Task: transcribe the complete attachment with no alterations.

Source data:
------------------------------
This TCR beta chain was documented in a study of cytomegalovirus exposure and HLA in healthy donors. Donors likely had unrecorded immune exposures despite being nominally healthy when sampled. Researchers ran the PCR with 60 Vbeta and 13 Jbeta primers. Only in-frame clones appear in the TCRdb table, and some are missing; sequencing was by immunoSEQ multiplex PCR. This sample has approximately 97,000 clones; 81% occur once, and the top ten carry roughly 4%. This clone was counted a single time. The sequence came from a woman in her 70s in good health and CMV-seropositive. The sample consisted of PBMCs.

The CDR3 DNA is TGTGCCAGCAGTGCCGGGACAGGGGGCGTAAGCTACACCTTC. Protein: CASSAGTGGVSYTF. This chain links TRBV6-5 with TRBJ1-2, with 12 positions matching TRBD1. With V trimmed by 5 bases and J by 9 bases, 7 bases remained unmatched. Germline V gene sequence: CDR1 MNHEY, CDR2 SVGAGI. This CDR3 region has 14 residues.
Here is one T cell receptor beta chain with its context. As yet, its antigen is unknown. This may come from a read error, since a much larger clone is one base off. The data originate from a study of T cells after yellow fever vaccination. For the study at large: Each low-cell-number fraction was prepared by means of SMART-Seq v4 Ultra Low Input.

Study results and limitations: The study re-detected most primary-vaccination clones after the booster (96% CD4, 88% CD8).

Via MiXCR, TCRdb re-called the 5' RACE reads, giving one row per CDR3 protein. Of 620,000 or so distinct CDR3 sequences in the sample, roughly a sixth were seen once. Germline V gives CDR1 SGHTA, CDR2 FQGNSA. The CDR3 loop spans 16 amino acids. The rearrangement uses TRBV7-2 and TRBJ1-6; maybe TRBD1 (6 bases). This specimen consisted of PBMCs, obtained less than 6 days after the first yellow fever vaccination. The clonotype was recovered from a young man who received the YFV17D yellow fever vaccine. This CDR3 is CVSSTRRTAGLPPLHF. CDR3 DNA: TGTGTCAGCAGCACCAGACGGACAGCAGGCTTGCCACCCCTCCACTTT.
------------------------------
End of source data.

This TCR beta chain was documented in a study of cytomegalovirus exposure and HLA in healthy donors. Donors likely had unrecorded immune exposures despite being nominally healthy when sampled. Researchers ran the PCR with 60 Vbeta and 13 Jbeta primers. Only in-frame clones appear in the TCRdb table, and some are missing; sequencing was by immunoSEQ multiplex PCR. This sample has approximately 97,000 clones; 81% occur once, and the top ten carry roughly 4%. This clone was counted a single time. The sequence came from a woman in her 70s in good health and CMV-seropositive. The sample consisted of PBMCs.

The CDR3 DNA is TGTGCCAGCAGTGCCGGGACAGGGGGCGTAAGCTACACCTTC. Protein: CASSAGTGGVSYTF. This chain links TRBV6-5 with TRBJ1-2, with 12 positions matching TRBD1. With V trimmed by 5 bases and J by 9 bases, 7 bases remained unmatched. Germline V gene sequence: CDR1 MNHEY, CDR2 SVGAGI. This CDR3 region has 14 residues.
Here is one T cell receptor beta chain with its context. As yet, its antigen is unknown. This may come from a read error, since a much larger clone is one base off. The data originate from a study of T cells after yellow fever vaccination. For the study at large: Each low-cell-number fraction was prepared by means of SMART-Seq v4 Ultra Low Input.

Study results and limitations: The study re-detected most primary-vaccination clones after the booster (96% CD4, 88% CD8).

Via MiXCR, TCRdb re-called the 5' RACE reads, giving one row per CDR3 protein. Of 620,000 or so distinct CDR3 sequences in the sample, roughly a sixth were seen once. Germline V gives CDR1 SGHTA, CDR2 FQGNSA. The CDR3 loop spans 16 amino acids. The rearrangement uses TRBV7-2 and TRBJ1-6; maybe TRBD1 (6 bases). This specimen consisted of PBMCs, obtained less than 6 days after the first yellow fever vaccination. The clonotype was recovered from a young man who received the YFV17D yellow fever vaccine. This CDR3 is CVSSTRRTAGLPPLHF. CDR3 DNA: TGTGTCAGCAGCACCAGACGGACAGCAGGCTTGCCACCCCTCCACTTT.